When searching for the right loan for your business, it’s important to understand how you’re presenting yourself to prospective lenders, namely in the form of your credit score. Find out more about the qualification requirements for business loans relating to your credit score in Savvy's informative guide.
What credit score will I need when applying for a business loan?
In many cases, lenders won’t have a minimum credit score set in stone when it comes to assessing applications. These will be considered on a case-by-case basis, analysing the current state of their finances first and foremost, assessing the revenue the business generates to determine how much it’s capable of borrowing. The circumstances surrounding their good or bad credit score and whether there’s been any improvement in recent months or years will also be looked at.
However, some will require businesses to have a score of at least 500 to proceed with the application. Restrictions like these are put in place by lenders who deem borrowers with low credit scores to be too great a risk to lend to. There are a variety of factors which can affect your business’ credit score. Data obtained from previous lenders, your bank, utility services and more are all included in the calculation. Some of the factors which may impact your score include:
- The length of time you’ve been operating (the longer, the better)
- The frequency of past credit enquiries (such as loan applications)
- Prior defaults, bankruptcies or court judgments
At Savvy, we’re partnered with a range of flexible business lenders who can tailor their products to your needs. Not all of them will enforce a 500-credit score minimum, opening the door for small businesses who’ve struggled with their credit in the past and are on the way up to access the funding they need and improve their score in the process.
What other eligibility criteria will I need to meet?
Aside from sometimes having to meet credit score requirements, the other eligibility points you should ensure you meet include:
Personal credit history
In some cases, particularly if your business is relatively new, lenders will consider your personal credit score and history in conjunction with that of your business. They’ll want to see that you’ve demonstrated responsibility in the past of repaying debts promptly and in full, rather than having issues in doing so. Most lenders will also require applicants to have a clean history when it comes to bankruptcy.
Business trading requirements
In addition to personal qualification points, your business will likely need to have been trading for at least six months prior to your application. In some cases, lenders will enforce a minimum of at least 12 months’ worth of trading, so it’s important to check with your lender to ensure you meet their requirements.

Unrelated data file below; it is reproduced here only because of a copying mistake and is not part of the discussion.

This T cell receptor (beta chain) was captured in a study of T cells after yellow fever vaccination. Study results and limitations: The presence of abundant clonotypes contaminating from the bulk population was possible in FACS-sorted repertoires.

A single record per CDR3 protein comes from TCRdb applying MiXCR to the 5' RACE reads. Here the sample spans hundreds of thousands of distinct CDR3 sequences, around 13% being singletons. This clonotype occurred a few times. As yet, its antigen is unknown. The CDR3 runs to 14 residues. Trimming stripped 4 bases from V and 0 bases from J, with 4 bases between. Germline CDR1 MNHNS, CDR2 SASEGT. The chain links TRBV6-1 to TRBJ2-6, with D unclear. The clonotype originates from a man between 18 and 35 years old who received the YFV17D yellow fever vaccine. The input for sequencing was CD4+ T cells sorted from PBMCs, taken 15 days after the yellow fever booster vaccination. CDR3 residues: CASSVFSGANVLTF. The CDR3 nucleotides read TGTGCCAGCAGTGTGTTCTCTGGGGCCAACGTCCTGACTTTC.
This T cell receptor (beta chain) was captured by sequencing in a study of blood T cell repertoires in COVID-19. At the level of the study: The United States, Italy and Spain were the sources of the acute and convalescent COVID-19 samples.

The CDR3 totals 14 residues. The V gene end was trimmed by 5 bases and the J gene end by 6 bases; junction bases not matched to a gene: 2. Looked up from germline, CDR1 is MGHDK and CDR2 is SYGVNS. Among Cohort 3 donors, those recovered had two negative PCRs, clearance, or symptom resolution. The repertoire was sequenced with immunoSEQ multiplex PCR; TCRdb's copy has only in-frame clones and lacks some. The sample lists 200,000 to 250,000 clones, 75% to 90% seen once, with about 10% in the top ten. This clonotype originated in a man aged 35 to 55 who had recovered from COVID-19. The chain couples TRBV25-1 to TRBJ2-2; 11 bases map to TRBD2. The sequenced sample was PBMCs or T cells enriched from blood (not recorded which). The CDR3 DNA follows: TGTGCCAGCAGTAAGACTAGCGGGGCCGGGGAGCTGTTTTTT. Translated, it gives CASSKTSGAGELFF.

Minimum monthly or annual turnover
Lenders will always implement a required minimum monthly revenue figure as part of their loan criteria. The lowest required turnover you’ll find on a business loan is $5,000. However, this will vary between lenders, with some asking for an annual turnover of up to $1 million. As such, it’s important to find a lender whose criteria you meet.
Top tips for improving your business credit score
The simplest and most effective way to improve your business’ credit rating is to continue paying bills on time, whether that be for rent, utilities, supplies or other loan debts. In doing so, you’ll help your credit score grow over time and improve your chances of approval for future finance.
If your business has credit cards which it uses, you can benefit from reducing their credit limits to cut down on your overall available credit. This will help your credit situation, particularly if you have cards which you don’t use and are actively hindering your score with their presence.
It’s important to keep an eye on your report regularly to ensure there aren’t any errors recorded which may affect your score in the long run. This allows you to nip them in the bud, as well as track the positive credit reporting stemming from paying your bills and potential suppliers.
There’s nothing worse than building up a strong history with a supplier or third party, only for your positive record to not be marked on your file. It’s useful for businesses, particularly in their early days, to seek out suppliers who record positive behaviour to help you build your profile.